Question, “Do you have any reason to believe that anyone in the White House was involved in the decision to screen Tea Party cases?” Answer, “I have no reason to believe that.” In some ways, this is reminiscent to me of some of the things that Chairman Issa gave me, which is there’s really not a way that this manager could know whether there was White House involvement. So, this is their opinion.
But we still haven’t kind of gotten to the — the crux of the problem here, which is who wrote the BOLO, be on the look out for, that said look for Tea — you know, names of Tea Party or Patriot? Who wrote that?
CUMMINGS: OK. Let’s back up first, Candy. One of the things you did not say just now is that this man was the manager of the Cincinnati group that reviewed the exemption process.
CUMMINGS: Listen up now. He was a 21-year veteran of the IRS. And he was — he described himself in the interviews in response to a Republican attorney’s question as a conservative Republican. Very significant. He is a conservative Republican working for the IRS. I think this interview and these statements go a long way to what’s showing that the White House was not involved in this. We knew that — and this is the guy by the way, this conservative 21-year veteran of IRS is the same one who sent the initial case, the Tea Party case, up to the Washington technical office.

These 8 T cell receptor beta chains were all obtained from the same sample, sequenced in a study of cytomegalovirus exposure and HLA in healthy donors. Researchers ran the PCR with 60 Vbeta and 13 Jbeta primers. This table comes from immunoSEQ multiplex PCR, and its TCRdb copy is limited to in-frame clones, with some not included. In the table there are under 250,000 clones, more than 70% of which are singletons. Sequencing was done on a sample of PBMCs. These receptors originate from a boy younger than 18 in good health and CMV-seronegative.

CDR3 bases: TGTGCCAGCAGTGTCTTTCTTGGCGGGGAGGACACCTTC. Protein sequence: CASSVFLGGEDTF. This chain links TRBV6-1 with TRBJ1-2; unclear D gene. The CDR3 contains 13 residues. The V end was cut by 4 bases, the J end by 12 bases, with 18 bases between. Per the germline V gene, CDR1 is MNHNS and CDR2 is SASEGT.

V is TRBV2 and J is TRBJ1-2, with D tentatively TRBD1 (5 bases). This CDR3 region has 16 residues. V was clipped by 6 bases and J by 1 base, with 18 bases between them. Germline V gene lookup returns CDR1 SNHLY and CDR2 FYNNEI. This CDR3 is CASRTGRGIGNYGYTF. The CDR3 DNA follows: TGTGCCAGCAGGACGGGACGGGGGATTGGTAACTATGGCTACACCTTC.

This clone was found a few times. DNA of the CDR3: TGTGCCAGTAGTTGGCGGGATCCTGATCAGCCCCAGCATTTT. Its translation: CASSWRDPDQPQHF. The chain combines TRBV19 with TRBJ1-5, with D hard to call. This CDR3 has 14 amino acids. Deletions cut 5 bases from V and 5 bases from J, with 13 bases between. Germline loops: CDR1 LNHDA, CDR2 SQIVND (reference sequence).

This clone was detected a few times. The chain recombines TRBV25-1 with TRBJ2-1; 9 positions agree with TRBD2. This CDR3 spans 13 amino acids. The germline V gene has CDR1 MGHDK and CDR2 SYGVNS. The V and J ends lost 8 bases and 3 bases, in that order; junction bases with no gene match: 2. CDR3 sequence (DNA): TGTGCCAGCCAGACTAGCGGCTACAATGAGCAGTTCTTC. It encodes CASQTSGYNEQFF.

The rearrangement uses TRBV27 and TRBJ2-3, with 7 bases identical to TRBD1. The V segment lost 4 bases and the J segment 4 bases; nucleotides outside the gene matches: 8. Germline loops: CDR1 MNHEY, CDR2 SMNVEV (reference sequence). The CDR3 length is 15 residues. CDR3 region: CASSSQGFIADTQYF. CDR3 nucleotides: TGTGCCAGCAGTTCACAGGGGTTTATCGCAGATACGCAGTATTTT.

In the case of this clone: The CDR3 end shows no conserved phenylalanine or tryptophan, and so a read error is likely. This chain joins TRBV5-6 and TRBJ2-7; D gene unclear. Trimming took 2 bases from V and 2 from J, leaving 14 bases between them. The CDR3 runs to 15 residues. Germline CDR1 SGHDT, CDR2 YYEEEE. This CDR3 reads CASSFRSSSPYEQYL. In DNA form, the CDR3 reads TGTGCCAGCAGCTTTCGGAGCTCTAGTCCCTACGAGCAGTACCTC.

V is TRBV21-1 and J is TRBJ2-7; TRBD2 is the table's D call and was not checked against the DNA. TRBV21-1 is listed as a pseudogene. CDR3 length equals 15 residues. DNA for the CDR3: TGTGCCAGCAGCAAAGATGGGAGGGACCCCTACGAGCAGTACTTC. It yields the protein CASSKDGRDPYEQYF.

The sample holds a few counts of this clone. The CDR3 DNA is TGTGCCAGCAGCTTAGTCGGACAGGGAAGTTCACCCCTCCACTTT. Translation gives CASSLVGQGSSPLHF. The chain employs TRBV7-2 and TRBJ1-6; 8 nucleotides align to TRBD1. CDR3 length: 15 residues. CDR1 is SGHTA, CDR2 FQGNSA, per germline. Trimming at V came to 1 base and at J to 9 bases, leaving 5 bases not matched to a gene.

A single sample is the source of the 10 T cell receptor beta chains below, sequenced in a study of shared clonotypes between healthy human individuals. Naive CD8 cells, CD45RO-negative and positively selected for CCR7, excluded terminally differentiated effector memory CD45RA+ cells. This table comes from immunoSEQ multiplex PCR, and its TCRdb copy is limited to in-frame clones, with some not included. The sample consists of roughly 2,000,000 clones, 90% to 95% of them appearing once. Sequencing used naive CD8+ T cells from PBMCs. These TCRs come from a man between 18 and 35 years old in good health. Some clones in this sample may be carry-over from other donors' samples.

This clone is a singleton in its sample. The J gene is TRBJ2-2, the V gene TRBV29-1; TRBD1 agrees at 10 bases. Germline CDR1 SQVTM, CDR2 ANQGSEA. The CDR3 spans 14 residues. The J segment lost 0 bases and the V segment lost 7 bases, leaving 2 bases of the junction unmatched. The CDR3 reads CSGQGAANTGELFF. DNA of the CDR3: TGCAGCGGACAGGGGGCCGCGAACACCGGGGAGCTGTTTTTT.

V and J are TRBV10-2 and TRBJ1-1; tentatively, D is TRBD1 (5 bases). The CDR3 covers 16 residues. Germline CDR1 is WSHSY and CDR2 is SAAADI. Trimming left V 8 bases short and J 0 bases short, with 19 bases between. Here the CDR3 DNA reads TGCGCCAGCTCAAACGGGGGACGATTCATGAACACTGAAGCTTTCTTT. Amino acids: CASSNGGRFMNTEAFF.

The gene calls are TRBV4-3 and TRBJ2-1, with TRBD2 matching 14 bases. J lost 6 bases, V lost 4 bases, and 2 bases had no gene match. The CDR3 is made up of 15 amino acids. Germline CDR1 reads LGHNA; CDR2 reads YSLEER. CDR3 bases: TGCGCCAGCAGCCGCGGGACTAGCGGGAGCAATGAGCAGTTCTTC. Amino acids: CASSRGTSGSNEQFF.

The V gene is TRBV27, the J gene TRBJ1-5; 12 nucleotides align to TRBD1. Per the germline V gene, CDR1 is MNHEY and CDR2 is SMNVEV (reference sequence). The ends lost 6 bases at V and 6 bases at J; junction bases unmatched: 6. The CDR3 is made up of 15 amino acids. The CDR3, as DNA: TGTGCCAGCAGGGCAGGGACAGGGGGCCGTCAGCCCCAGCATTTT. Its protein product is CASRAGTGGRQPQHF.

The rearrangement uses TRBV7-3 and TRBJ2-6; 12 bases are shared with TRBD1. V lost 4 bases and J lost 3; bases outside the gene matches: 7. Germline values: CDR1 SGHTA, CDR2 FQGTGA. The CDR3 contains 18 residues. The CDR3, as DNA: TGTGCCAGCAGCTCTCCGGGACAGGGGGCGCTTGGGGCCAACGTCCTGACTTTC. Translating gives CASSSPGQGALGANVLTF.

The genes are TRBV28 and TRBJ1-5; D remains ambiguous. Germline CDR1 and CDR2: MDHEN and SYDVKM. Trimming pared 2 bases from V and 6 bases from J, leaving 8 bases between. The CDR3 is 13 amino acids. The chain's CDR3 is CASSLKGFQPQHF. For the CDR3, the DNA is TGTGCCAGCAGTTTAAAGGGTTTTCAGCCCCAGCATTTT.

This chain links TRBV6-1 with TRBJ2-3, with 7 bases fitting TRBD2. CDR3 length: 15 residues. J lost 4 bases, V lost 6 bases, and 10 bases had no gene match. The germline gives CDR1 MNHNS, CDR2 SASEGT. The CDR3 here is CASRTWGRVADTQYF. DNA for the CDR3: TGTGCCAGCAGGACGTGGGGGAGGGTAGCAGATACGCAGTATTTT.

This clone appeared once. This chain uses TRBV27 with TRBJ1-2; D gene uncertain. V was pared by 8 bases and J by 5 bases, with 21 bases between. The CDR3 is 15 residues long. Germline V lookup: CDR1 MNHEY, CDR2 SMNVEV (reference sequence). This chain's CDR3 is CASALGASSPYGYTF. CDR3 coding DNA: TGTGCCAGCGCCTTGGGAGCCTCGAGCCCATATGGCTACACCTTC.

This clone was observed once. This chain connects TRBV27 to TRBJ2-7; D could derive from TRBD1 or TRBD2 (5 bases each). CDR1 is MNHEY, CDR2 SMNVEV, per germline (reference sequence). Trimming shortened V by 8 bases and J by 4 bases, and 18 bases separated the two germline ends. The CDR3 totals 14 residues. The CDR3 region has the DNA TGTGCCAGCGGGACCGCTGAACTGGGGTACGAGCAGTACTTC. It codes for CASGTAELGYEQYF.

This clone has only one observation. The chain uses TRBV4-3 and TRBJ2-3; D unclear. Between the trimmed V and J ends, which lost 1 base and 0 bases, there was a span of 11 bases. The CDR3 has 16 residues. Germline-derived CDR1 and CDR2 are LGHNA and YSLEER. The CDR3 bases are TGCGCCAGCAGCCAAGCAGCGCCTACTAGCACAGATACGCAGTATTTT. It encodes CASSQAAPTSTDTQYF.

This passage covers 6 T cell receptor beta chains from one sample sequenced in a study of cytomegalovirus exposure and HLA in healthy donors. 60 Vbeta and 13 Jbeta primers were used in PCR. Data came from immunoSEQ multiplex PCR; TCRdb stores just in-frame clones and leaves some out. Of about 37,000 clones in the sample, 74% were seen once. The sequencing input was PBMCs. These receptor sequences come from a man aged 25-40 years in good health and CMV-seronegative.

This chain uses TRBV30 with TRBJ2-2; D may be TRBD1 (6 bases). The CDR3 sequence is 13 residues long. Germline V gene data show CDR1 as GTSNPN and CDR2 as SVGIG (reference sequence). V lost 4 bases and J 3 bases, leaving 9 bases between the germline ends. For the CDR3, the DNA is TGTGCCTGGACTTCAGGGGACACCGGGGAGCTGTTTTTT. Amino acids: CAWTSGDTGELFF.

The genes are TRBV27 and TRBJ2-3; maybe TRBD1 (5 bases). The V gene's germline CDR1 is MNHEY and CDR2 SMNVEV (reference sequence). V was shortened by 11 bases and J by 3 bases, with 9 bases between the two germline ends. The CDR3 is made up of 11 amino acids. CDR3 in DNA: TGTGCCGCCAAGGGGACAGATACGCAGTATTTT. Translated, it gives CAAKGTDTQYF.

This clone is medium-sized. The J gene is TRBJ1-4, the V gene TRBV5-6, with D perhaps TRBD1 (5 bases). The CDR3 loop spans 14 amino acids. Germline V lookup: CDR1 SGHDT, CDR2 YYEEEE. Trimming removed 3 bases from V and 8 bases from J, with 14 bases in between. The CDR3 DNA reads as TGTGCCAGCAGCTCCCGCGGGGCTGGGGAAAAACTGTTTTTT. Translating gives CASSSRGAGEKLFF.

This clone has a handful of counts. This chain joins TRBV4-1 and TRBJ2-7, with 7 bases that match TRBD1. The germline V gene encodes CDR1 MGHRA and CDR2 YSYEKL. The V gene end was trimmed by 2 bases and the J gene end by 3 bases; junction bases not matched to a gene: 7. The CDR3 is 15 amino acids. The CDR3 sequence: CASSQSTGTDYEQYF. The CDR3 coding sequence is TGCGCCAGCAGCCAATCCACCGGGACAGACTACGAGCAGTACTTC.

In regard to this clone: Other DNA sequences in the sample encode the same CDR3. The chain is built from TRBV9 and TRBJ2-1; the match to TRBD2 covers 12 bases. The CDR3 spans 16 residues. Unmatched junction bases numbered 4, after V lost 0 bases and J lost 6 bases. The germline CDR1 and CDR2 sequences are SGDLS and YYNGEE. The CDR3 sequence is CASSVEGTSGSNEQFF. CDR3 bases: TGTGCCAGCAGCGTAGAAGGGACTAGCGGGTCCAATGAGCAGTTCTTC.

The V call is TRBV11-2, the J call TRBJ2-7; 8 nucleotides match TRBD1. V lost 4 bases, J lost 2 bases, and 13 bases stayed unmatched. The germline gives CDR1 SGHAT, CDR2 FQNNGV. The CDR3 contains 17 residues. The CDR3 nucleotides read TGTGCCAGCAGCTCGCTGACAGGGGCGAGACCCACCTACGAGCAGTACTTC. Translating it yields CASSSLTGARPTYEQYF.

It is time to apply a little common sense, and ask why the Democratic ranking member of Issa’s own committee wants these interview transcripts released? If there was anything bad in these interviews for the White House and President Obama, wouldn’t Issa have released them by now? The reality is that the IRS scandal will dry up and go away when the full transcripts are released. This is why Rep. Issa won’t release them.
As soon as the IRS scandal goes away, the Republican argument that the Obama White House is riddled with scandal and a “culture of corruption” will also vanish. Darrell Issa has been caught once again trying to cherry pick his way to Obama impeachment. Issa has the evidence that will disprove his own IRS/Obama conspiracy, so he refuses to release it.
When is the media going to stop giving airtime to Darrell Issa? He lied about Fast and Furious. He lied about Benghazi, and now he is lying about the IRS scandal. Last week, when Crowley pressed Issa for evidence to back up his claim that the White House directed the IRS scandal, he fell apart and called Jay Carney a paid liar.
Most of the media went with the paid liar headline, and ignored the fact that Issa couldn’t provide any proof that Obama was involved in the IRS scandal.
Rep. Cummings is calling out Issa, and demanding the full interview transcripts. It’s make or break time. If he fails to back up his allegations with evidence, the world will soon see that the real paid liar has always been Darrell Issa.
Mr. Easley is the managing editor. He is also a White House Press Pool and a Congressional correspondent for PoliticusUSA. Jason has a Bachelor’s Degree in Political Science. His graduate work focused on public policy, with a specialization in social reform movements.
Awards and Professional Memberships
Member of the Society of Professional Journalists and The American Political Science Association